The Longfellow Bridge here in Cambridge, built in 1906, is going to be partially shut down for the next three years. The project is forecast to cost about $260 million, though previous construction cost forecasts in Massachusetts have been optimistic (e.g., the Big Dig was originally planned at $2.8 billion but ended up costing close to $15 billion). The project has already generated some controversy due to the fact that Governor Deval Patrick imposed a rule that excluded non-union workers from contributing (Boston Globe editorial).
I was interested to know how the cost of renovating the bridge compared to the cost of its construction but none of the news articles on the subject of the bridge project mentioned the original cost. Nor does Wikipedia. I found a “Cambridge Bridge Commission Report” on archive.org that on pages 53 and 54 summarizes the cost. The “total paid for new bridge” was about $2.5 million. In today’s dollars that’s approximately $65 million. In other words, assuming that this project comes in within its budget, renovating the bridge will cost roughly 4X what it cost to build.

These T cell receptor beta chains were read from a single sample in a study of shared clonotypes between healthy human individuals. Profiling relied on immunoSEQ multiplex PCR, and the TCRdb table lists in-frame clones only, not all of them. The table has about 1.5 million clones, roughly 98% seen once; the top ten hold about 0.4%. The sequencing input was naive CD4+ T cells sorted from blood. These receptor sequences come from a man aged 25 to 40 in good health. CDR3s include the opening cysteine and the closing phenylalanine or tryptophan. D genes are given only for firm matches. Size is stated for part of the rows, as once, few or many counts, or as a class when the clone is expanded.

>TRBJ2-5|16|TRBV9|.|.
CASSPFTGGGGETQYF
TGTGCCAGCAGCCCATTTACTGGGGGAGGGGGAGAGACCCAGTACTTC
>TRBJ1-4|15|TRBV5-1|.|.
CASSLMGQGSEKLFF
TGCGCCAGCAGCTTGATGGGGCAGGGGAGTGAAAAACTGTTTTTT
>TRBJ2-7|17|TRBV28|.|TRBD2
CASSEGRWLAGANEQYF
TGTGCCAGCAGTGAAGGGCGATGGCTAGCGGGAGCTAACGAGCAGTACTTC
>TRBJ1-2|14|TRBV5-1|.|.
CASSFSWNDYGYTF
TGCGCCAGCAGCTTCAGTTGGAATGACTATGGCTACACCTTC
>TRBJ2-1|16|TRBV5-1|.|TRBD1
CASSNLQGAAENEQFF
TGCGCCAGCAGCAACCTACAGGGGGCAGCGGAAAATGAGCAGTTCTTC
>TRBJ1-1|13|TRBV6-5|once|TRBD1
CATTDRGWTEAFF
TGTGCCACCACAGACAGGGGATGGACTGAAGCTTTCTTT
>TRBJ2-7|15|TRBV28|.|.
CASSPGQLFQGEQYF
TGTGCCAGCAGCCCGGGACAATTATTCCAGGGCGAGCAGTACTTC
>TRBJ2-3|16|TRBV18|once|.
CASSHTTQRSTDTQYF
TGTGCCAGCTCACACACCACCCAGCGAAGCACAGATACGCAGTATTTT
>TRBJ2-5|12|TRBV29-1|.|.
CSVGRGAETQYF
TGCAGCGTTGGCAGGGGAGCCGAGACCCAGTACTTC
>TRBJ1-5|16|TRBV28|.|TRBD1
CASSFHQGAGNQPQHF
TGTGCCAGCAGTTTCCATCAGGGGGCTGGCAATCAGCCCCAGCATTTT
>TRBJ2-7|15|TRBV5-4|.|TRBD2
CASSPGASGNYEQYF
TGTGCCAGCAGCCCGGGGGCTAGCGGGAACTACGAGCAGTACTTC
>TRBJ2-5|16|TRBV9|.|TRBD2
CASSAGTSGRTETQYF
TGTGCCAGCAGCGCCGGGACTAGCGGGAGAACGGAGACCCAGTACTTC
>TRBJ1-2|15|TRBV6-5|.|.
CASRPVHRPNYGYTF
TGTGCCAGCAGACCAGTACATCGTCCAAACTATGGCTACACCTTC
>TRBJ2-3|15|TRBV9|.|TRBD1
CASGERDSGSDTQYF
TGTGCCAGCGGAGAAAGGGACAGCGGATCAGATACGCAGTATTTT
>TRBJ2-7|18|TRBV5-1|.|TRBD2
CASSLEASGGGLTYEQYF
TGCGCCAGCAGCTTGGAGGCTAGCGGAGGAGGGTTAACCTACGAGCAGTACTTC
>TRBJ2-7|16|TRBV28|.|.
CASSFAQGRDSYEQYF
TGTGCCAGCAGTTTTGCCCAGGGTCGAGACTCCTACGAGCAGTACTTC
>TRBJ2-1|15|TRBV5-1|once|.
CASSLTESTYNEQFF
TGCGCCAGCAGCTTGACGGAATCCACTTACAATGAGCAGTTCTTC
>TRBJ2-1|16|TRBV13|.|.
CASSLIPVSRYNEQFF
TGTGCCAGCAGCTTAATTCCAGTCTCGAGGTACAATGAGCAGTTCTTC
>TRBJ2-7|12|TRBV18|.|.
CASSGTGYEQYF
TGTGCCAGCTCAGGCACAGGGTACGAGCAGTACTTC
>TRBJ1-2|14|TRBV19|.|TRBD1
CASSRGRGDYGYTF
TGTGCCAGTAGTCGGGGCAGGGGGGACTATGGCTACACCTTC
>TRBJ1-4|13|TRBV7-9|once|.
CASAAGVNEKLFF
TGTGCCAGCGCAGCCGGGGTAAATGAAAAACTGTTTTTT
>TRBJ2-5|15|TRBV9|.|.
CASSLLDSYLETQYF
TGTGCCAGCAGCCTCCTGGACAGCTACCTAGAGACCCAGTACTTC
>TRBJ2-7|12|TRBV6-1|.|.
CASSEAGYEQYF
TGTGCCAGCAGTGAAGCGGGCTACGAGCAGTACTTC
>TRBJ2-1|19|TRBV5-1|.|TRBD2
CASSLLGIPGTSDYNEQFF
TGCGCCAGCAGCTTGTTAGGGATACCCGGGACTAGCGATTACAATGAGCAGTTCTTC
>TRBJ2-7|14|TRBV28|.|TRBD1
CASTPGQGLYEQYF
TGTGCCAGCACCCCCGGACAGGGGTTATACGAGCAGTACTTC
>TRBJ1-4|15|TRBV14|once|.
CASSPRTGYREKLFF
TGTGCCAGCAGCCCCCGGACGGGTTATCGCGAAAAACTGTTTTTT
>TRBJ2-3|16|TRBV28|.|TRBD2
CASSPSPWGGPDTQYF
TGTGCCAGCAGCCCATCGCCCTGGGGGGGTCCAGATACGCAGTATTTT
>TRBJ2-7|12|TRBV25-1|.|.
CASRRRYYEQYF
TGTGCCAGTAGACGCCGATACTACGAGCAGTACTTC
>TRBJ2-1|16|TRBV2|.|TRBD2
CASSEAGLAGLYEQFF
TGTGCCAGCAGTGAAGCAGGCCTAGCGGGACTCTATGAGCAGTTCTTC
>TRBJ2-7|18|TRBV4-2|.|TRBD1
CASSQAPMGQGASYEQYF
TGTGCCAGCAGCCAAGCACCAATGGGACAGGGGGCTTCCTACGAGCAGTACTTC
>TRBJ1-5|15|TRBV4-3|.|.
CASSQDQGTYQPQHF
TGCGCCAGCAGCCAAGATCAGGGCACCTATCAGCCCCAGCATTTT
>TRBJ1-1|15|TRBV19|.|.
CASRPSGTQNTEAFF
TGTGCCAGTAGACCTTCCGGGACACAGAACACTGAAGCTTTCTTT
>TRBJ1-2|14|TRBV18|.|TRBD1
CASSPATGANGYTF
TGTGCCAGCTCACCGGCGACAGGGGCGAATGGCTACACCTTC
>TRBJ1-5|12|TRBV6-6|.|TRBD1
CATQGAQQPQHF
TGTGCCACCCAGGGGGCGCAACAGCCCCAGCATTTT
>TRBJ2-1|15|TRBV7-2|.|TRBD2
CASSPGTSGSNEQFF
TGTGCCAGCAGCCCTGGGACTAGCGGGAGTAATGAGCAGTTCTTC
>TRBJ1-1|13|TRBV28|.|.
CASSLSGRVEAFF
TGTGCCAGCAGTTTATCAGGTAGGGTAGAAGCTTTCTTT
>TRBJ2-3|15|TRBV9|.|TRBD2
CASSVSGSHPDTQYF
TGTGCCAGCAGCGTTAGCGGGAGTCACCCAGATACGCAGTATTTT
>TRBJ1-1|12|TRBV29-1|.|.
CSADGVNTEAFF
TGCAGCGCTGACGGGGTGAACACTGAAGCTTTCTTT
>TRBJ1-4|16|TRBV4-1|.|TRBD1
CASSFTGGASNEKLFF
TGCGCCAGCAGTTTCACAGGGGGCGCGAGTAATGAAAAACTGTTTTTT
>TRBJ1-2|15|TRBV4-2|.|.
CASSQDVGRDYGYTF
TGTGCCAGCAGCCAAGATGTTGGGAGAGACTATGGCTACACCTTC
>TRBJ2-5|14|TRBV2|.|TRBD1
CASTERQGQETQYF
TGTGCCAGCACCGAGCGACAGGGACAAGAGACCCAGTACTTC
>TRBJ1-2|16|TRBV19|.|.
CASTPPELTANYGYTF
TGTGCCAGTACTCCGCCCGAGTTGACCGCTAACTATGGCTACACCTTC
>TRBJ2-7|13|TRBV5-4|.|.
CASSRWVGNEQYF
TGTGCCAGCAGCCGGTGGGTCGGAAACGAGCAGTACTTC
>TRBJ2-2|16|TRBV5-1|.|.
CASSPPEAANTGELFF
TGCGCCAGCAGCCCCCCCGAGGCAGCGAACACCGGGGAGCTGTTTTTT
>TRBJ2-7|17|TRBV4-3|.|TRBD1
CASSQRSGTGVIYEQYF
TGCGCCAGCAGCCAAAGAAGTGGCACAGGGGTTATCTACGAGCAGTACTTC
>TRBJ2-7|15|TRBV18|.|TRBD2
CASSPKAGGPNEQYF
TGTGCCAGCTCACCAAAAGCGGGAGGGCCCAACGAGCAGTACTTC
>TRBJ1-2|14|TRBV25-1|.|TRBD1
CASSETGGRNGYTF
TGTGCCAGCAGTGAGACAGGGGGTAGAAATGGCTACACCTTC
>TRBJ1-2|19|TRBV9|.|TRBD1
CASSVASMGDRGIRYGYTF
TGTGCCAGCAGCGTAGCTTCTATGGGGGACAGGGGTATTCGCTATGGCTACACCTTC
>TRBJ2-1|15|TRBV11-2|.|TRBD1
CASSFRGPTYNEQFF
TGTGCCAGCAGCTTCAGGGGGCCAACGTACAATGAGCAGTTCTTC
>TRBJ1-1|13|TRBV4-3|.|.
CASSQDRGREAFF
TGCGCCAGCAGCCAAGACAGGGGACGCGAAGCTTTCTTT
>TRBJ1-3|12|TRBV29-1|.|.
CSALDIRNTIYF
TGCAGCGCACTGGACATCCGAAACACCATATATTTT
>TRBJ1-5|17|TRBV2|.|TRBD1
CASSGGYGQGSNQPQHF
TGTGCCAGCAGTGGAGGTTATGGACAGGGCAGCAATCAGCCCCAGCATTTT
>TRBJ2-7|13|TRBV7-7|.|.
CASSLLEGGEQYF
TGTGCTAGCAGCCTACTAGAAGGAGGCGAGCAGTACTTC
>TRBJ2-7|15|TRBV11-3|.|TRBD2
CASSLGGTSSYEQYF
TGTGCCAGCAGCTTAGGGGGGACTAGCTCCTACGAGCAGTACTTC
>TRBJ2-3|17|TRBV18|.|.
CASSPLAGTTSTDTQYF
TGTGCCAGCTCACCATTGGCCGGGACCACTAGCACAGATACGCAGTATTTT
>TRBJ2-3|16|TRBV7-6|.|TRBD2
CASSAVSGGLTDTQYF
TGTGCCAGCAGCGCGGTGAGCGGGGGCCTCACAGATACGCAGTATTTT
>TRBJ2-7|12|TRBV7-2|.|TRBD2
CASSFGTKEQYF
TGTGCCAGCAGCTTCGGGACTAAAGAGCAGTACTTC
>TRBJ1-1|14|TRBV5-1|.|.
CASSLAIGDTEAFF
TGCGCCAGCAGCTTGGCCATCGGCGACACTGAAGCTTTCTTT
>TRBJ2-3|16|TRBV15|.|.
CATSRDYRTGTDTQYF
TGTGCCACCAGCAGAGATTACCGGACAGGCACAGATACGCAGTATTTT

If you’d like to play with the figures, I hired Cristian Blendea of Bucharest, Romania (via Guru.com) to prepare an Excel spreadsheet with all of the numbers from the book: Longfellow-Bridge-Construction-Cost
[When the project is all done, the current four lanes for cars (two in each direction) will be reduced to three (just one lane from Boston to Cambridge), so if examined in terms of cost per lane of travel, it was $16.25 million to construct and will be $86.67 million to renovate, a 5X increase in cost.]